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Fall 1863 – Probing for the Army of the Potomac Flank

Last night the lads from the club had a great little ACW. The scenario was set in the fall of 1863 when after the Gettysburg campaign both sides were trying to regain the initiative. The period or the campaigns during this time allowed itself for some very interesting cavalry skirmishers and our game last night was bases roughly along those lines.  

I placed the Confederates on the offensive with ten regiments of cavalry, in three brigades. Their mission was to break through the thin Federal cavalry screen and find the flank of the whole Union Army. The Federals, as you may have guessed was to hold or delay this manoeuvre for a period of eight turns. The Union cavalry screen consisted of only five regiments and a battery of artillery, decided into two brigades. However they were veteran troops and had all been issued with new the new repeater carbine.

In the opening turns two brigades of Confederate cavalry entered the table both coming down two alternate roads, at the western end of the table. The Union cavalry were deployed almost along the center of the table and started to construct hasty works out of the numerous rail fences in the area. This proved to be a very good tactical move for the Federals, as once the Confederates realised they were coming up against a well deployed and defended position, they changed their tactics and dismounted.  

The dismounting of the Confederate cavalry worked well for the Federal commander, whose job it was to delay the rebel cavalry as long as possible. His troops wasted no time in preparing their positions and were soon laying down a devastating fire into the rebel dismounted skirmish lines.

My newly painted and based dismounted cavalry proved hardy troops in last nights game. By the end of the game they had sustained heavy casualties and had to withdraw from the battlefield.

Union cavalry dismount and start to construct some hasty works

Works completed……”Come you Reds!!”

The Confederate commander wasted no time and soon after deploying two brigades in skirmish line (leaving one brigade still  mounted) he went onto the offensive. 

The Confederate reserve brigade moves up in support, waiting for an opportunity to charge the Federal lines.

A great view of the battlefield from the Confederate right flank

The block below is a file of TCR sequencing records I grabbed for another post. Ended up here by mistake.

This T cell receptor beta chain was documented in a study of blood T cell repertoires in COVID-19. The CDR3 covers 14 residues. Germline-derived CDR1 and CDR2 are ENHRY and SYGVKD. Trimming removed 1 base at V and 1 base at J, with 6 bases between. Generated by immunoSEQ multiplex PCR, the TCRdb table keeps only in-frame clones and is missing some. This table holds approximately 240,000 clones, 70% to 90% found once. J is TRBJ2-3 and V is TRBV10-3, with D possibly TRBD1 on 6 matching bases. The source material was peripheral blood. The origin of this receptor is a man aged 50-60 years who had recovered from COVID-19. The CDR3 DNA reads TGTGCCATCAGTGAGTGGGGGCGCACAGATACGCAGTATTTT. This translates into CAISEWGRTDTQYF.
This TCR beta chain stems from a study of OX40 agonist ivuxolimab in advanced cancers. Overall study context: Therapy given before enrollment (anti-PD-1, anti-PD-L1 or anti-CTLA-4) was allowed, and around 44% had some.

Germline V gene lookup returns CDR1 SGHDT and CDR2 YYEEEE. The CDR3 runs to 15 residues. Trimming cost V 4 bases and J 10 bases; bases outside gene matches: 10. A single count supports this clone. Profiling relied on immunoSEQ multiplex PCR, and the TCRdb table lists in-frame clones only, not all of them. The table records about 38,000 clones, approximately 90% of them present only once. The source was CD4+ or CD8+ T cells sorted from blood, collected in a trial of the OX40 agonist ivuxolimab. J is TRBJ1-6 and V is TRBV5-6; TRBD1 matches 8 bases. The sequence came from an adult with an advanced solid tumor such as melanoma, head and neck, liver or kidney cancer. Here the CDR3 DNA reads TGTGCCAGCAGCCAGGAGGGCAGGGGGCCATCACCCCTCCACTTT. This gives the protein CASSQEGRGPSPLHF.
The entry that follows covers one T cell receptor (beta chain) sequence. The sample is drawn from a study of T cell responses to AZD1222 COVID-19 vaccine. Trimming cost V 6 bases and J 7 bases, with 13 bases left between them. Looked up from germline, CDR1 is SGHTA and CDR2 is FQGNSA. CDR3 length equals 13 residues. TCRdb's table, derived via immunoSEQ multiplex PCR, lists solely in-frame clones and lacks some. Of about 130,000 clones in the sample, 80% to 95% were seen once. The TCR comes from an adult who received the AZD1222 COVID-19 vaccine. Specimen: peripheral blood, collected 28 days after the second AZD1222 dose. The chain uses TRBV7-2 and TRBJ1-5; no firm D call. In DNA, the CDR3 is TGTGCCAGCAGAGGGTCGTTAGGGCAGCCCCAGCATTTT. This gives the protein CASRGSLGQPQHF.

With troops deployed and well supported the Rebel commander advances his lines and soon come into contact with Union troops deployed in and around the outbuilding of a near by farm.

“Conserve your ammunition and shoot only at the targets you can see”

By turn six the pressure on the thin blue line starts to mount…as to does the casualties and the rebels see their chance to attacked all along the Union line. But they hold in the centre and on the the right flank and the Confederates are repulsed……

But with the falling back of the dismounted troops it opens up an opportunity of chance and the Rebel commander orders the charge. Two rebel cavalry regiments charge through the gap and after only a ragged volley from the Union troopers they overrun the position, capturing 120 Federal troopers prisoner.  

The remainder of the regiment flees….opening up a wide gap in the Federal line

But the Federal commander leads by example and rallies his troops and counter attacks the Rebel cavalry driving back two regiments  and stabilising the Union left flank.

However all looked on the Union left flank and they seemed to be holding their own quite well. But by turn seven the Federal right had given way after sustaining %50 casualties and was forced to withdraw from the field.

Even though the battle was lost to the Federal commander he had held the Confederates (who out numbered him 2-1) back for a substantial time and saved the Army of the Potomac from a flank attack. 

But victory no mater how small still went to the Confederates.


14 thoughts on “Fall 1863 – Probing for the Army of the Potomac Flank”

  1. I *so* want to do something like this. My buddy Scott is collection Confederates, and I'll be getting Union, and we were just talking the other day about a cav-heavy scenario.

    Once again, you are an inspiration.

  2. Really a very good looking game. No doubt about it, you've really nailed the art of wargaming photography. I think it's so important to play on a well 'dressed' table-top and it's year you all do as well. Striking to look at as usual. Almost enough to get me into ACW – but not quite. Thanks for posting.

  3. Nathan,
    Do you have any details of clubs in Townsville?

    My son has been posted up there and is a keen war gamer.

    Sorry to contact you this way, hope you don't mind.

    Mark Temple
    Sunshine Coast

  4. Mark,

    There are a couple of clubs in town namely the Townsville Gamers and the ADFA Wargamers, which I think will be the best one as it is one the Army base and plays, from memory every second Sunday.


    Thanks for the great comment and glad to read you like my site. ACW is one of my favourite periods to game just after Colonial. I will keep the games coming for you.



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